Ambassadors like Holly Hollon attest to the quality and comfort of the brand’s shoes. Her posts are authentic and relatable to regular Sarah Flint shoppers. This helps the brand grow its Instagram following and earn sales.
Holly Hollon IG influencer
Retailers are increasingly launching loyalty programs, repeatedly encouraging consumers to shop with their brand over another. It’s worked for brands like Sephora and Blume. One way brands are capitalizing on loyalty programs is by rewarding those who follow them on Instagram.
When luxury retailer Rebecca Minkoff launched its rewards program, RM Rewards, it gave shoppers the option to earn points by following the brand’s Instagram account. Brands like Blume are also finding the value in rewarding Instagram followers. Program members can earn Blume Bucks for becoming a friend on Instagram versus Facebook or Twitter.
Blume rewards program example
Another popular way to increase your Instagram following is growing your personal account—basically, make yourself the influencer. Harnessing both the company account and your personal account can increase brand recognition, follower counts, and sales. Pro tip: You can also run this playbook on TikTok to improve your numbers.
It’s a tactic that works well for fashion label ANINE BING. In addition to the brand’s Instagram profile, the company’s founder also drives engagement and awareness through her personal Instagram page, which has over one million followers.
Anine Bing instagram profile
Anine invites followers into her design studio, takes them through the design process, and even gets feedback from followers throughout the creative process. Anine also shares a bit about her personal life and milestones, giving followers a peak behind the curtains of their favorite designer’s life.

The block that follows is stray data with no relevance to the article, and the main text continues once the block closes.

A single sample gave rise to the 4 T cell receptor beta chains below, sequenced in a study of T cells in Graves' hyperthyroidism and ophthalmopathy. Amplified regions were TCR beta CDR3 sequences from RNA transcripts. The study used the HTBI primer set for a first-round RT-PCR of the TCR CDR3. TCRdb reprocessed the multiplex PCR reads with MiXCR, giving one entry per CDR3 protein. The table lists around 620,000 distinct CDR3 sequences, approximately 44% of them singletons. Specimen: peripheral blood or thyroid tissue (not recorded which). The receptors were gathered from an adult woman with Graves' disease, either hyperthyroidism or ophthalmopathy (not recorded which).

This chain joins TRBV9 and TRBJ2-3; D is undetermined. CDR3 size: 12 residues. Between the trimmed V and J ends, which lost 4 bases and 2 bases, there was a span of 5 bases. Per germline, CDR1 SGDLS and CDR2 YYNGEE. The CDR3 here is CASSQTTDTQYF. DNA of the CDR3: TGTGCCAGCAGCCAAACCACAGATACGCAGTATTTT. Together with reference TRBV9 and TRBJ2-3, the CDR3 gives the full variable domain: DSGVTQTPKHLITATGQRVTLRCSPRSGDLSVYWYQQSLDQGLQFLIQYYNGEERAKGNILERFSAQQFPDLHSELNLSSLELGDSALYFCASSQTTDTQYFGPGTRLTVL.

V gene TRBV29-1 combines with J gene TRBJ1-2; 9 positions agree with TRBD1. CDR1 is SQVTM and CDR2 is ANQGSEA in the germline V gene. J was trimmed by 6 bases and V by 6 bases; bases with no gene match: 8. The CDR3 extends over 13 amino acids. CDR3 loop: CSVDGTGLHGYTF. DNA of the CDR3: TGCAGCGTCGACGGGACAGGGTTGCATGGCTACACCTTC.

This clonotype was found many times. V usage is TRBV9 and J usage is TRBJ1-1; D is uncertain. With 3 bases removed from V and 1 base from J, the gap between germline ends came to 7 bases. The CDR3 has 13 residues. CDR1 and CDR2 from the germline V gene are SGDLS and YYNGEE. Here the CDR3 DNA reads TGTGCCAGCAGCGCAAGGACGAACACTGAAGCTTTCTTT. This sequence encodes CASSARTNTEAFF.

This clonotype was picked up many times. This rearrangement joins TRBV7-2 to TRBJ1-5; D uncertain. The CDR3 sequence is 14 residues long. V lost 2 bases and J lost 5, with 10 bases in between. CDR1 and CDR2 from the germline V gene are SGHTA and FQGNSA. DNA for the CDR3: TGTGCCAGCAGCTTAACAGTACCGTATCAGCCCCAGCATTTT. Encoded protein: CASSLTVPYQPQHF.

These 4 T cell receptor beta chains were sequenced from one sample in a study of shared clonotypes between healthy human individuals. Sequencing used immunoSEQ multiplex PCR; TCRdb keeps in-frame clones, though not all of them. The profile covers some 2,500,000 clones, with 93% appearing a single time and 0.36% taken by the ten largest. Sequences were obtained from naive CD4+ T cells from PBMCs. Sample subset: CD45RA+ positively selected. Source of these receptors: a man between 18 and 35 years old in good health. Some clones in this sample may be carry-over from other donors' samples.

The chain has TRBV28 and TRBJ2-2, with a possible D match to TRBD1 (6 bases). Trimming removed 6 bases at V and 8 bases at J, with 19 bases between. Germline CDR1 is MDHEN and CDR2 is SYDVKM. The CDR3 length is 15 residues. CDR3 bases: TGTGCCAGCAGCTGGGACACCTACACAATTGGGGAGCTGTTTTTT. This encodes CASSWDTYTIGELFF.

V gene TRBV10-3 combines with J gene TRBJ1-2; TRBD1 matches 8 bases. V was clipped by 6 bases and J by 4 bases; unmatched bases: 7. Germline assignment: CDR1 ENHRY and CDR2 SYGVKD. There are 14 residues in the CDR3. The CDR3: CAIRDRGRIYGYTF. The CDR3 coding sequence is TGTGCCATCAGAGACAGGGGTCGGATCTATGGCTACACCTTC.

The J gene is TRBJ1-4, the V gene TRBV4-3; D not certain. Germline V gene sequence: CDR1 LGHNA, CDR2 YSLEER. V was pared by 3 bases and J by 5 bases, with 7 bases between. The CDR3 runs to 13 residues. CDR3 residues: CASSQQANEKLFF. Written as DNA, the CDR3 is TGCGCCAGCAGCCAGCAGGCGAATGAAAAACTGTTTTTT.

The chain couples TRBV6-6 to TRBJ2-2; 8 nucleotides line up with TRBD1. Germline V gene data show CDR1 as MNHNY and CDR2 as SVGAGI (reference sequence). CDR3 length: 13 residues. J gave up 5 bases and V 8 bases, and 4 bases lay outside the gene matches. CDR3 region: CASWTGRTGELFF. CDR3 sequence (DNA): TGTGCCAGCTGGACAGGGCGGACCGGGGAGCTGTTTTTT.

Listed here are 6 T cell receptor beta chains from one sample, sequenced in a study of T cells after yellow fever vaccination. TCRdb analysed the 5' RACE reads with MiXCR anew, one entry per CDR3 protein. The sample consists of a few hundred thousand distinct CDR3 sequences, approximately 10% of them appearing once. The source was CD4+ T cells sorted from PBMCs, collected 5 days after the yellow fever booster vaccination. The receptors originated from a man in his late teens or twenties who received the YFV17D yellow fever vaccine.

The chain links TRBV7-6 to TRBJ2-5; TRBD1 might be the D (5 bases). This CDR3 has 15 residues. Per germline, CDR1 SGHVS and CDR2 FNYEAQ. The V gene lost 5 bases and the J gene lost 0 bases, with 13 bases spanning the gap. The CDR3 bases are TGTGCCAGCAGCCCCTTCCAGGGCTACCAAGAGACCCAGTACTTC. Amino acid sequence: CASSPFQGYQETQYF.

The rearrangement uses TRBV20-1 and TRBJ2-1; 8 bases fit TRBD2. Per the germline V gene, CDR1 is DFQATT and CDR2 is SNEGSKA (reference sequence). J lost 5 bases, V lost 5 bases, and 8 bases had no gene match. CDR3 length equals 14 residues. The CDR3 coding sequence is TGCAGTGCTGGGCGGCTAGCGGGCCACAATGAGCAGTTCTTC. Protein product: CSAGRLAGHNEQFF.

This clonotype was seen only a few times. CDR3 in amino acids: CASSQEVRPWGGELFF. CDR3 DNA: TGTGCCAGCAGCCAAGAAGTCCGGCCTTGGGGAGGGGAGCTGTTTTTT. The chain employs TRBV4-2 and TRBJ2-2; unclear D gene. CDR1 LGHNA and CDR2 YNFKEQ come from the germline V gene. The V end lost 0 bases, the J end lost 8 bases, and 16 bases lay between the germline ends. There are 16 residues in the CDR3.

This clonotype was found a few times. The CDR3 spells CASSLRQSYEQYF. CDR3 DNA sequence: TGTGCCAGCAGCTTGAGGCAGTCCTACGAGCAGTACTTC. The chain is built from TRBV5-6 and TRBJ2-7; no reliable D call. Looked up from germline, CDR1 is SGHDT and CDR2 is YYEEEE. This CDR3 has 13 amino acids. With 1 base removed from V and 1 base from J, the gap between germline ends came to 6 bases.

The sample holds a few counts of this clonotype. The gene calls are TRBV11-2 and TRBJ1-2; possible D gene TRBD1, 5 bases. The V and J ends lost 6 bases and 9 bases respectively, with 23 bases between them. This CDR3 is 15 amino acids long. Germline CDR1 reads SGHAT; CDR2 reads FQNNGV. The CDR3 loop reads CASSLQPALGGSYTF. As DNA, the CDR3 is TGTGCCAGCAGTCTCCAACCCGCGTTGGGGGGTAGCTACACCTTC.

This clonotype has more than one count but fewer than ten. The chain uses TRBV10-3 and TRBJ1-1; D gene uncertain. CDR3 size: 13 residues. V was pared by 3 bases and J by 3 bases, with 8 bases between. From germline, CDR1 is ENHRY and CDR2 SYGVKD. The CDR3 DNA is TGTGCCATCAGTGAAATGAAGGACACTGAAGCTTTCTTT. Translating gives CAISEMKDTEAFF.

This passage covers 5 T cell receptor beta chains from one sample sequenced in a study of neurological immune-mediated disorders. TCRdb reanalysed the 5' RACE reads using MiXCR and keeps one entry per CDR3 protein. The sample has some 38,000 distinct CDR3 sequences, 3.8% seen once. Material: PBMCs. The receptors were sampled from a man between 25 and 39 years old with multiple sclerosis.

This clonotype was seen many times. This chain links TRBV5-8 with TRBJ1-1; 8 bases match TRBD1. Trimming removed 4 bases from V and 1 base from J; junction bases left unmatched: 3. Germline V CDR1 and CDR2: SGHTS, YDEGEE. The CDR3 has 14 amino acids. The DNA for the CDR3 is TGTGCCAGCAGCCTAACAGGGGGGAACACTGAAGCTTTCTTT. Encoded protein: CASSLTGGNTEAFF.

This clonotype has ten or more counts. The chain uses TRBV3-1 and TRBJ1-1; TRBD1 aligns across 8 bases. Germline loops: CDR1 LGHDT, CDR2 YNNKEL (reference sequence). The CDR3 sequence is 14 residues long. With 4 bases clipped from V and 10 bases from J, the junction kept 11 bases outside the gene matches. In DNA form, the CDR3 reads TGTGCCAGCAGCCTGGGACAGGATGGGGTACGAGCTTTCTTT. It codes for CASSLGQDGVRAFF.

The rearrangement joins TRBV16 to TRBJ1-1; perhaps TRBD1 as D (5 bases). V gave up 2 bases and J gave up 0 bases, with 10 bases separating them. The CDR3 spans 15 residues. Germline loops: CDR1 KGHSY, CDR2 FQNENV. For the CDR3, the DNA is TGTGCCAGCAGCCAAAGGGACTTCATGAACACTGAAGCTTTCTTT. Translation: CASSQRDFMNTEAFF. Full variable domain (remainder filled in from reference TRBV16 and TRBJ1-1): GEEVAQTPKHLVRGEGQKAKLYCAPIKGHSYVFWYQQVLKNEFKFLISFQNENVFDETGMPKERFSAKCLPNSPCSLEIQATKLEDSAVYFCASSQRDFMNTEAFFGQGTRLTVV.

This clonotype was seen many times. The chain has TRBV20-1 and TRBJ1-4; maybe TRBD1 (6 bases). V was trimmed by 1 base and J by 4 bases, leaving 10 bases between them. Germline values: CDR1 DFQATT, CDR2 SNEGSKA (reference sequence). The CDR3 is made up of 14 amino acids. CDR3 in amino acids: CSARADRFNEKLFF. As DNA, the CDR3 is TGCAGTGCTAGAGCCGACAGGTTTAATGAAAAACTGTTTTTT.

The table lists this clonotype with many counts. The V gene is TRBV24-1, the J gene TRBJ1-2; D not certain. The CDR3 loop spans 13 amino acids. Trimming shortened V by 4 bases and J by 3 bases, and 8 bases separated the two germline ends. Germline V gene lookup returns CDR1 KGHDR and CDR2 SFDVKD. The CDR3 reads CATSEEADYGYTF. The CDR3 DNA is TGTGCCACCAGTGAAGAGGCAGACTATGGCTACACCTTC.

Instagram feature accounts are pages that curate the best content in a specific niche. They are like the “best of” photo journals for an industry. Some feature accounts have a massive following. If you get placement on the account, it can send new Instagram followers to your profile.
There are feature accounts for every niche: travel, fashion, photography, and more. For example, @discoverearth curates adventurous travel content from around the world for over 6.1 million followers.
Discover Earth feature page
Your goal on Instagram is to engage your current audience on a regular basis while also growing your number of real followers. Posting new, interesting, and engaging photos will satisfy the first requirement, but to begin growing you’ll find hashtagging your photos extremely important. Hashtagging makes it easy for people searching for specific terms to find your photos.
So which hashtags should you use? Just like with Twitter and other social sites, users on Instagram choose certain hashtags over others. If you use popular Instagram hashtags within your photos, you’re much more likely to reach new users and be discovered.
At the time of this writing, these were the top 20 hashtags on Instagram:
If you looked at this list and said, “But none of those apply to my products or brand,” you’re likely correct.
Using hashtags is one thing; using the right tags is completely different.
Popular tags like the ones listed above will likely net you additional engagement and likes. However, they won’t lead to increased long-term engagement, new interested followers, or, most importantly, sales.
If you want to tag your photos properly, you’ll need to find and use the most relevant hashtags. This means doing the appropriate research to make sure you’re using hashtags that not only describe your brand but that are also being searched for on Instagram.
To find relevant hashtags, you’ll want to use a free online tool like IconoSquare or Webstagram to start.
Below, I used Webstagram to find relevant, related, and popular hashtags for my men’s accessory business by searching for key hashtags closely related to my brand.